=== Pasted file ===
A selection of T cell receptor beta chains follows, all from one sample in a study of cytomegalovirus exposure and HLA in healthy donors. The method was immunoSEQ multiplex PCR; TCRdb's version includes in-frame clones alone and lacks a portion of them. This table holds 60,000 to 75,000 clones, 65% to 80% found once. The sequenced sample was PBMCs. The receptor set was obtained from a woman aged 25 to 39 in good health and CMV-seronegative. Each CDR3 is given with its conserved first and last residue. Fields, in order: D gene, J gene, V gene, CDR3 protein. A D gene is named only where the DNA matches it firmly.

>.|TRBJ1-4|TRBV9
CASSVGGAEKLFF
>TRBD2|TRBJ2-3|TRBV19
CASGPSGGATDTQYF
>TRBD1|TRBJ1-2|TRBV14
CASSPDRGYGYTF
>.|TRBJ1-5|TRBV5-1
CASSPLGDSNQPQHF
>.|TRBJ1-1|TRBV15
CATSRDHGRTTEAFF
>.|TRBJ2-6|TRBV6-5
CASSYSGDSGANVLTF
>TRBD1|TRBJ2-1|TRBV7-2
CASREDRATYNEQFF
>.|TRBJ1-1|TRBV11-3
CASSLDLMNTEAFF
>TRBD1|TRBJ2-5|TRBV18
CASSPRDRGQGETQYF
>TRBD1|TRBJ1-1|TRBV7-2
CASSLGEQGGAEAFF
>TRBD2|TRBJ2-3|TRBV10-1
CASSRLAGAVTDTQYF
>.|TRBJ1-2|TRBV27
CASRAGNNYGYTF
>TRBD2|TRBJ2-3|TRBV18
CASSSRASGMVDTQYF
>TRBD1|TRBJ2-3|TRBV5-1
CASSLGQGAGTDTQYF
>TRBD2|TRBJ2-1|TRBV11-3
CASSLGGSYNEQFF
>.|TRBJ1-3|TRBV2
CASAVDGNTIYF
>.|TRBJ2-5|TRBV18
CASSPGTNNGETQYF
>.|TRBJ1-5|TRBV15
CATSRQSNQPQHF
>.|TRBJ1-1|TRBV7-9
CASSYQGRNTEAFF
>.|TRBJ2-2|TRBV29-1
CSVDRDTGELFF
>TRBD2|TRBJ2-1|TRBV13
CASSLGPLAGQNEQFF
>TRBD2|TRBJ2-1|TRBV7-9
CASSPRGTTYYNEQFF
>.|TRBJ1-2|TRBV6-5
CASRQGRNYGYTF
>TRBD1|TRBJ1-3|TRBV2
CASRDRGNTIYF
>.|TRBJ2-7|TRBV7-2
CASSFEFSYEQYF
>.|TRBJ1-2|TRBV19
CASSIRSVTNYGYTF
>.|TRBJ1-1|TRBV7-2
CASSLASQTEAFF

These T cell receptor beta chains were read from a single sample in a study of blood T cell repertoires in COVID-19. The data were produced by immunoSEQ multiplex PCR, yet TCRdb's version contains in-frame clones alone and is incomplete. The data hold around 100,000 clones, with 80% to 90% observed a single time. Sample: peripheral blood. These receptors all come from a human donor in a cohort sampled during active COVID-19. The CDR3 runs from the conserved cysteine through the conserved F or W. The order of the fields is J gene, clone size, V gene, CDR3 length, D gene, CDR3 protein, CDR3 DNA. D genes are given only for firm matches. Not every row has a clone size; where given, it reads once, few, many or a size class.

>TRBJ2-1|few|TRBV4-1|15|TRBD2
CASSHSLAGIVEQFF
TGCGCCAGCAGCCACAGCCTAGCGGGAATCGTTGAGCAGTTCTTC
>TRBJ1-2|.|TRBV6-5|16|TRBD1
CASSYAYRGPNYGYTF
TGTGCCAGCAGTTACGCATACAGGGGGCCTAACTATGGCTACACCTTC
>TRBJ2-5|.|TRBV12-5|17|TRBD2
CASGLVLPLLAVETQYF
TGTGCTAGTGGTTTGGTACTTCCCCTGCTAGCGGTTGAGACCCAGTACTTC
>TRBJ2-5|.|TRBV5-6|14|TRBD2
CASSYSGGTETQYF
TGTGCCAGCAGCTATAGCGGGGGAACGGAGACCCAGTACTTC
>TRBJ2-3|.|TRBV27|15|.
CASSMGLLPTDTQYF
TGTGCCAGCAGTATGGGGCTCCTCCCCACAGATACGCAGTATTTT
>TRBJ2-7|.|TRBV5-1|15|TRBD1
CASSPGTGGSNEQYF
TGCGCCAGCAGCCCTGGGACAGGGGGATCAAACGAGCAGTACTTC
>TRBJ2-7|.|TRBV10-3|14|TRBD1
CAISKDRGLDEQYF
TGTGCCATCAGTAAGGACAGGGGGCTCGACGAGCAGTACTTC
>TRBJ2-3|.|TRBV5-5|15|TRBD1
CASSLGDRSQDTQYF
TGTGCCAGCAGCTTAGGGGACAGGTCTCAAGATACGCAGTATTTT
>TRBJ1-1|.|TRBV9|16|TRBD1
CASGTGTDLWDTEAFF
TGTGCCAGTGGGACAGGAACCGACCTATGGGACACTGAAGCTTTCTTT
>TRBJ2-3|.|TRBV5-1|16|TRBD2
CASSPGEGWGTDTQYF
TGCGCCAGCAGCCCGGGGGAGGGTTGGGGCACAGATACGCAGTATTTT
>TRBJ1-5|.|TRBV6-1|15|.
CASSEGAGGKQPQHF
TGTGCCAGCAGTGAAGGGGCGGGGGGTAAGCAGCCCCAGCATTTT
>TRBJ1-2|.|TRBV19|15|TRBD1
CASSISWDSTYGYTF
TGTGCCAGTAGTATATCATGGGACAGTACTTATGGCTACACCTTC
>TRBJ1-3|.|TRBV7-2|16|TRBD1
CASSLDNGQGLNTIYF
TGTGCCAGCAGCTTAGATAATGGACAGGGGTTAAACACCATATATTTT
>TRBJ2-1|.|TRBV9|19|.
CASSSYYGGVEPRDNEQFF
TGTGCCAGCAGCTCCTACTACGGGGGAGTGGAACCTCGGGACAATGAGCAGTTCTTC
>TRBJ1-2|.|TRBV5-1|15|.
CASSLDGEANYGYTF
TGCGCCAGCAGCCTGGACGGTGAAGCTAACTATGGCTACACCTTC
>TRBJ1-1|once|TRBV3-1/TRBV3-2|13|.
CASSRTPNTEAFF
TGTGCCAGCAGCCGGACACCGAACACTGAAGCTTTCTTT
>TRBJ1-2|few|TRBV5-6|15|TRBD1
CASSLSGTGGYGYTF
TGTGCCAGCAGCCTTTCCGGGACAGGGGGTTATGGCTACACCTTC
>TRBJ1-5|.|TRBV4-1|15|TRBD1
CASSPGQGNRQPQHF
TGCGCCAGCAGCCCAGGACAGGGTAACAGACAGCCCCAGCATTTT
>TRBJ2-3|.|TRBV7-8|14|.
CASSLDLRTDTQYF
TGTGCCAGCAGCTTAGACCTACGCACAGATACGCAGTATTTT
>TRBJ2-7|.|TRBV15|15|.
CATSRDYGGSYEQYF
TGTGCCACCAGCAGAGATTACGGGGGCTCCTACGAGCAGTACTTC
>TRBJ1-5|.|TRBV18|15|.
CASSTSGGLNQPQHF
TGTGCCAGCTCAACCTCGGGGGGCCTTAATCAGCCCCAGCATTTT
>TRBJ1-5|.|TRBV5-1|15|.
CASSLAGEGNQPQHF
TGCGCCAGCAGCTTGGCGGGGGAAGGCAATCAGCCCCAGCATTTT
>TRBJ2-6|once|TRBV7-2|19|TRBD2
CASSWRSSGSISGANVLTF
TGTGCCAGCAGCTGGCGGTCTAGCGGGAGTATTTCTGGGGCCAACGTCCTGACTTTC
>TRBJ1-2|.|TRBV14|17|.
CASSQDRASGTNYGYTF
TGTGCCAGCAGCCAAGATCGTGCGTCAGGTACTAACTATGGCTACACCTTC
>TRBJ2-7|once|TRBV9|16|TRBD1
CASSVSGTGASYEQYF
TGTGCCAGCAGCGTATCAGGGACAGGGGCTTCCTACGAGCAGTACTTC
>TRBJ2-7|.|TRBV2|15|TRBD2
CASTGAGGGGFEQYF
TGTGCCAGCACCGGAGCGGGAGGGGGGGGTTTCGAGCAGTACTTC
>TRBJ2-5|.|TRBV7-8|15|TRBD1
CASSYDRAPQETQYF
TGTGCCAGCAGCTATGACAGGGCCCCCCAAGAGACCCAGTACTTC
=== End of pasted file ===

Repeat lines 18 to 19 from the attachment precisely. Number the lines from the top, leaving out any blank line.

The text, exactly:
>TRBD1|TRBJ2-5|TRBV18
CASSPRDRGQGETQYF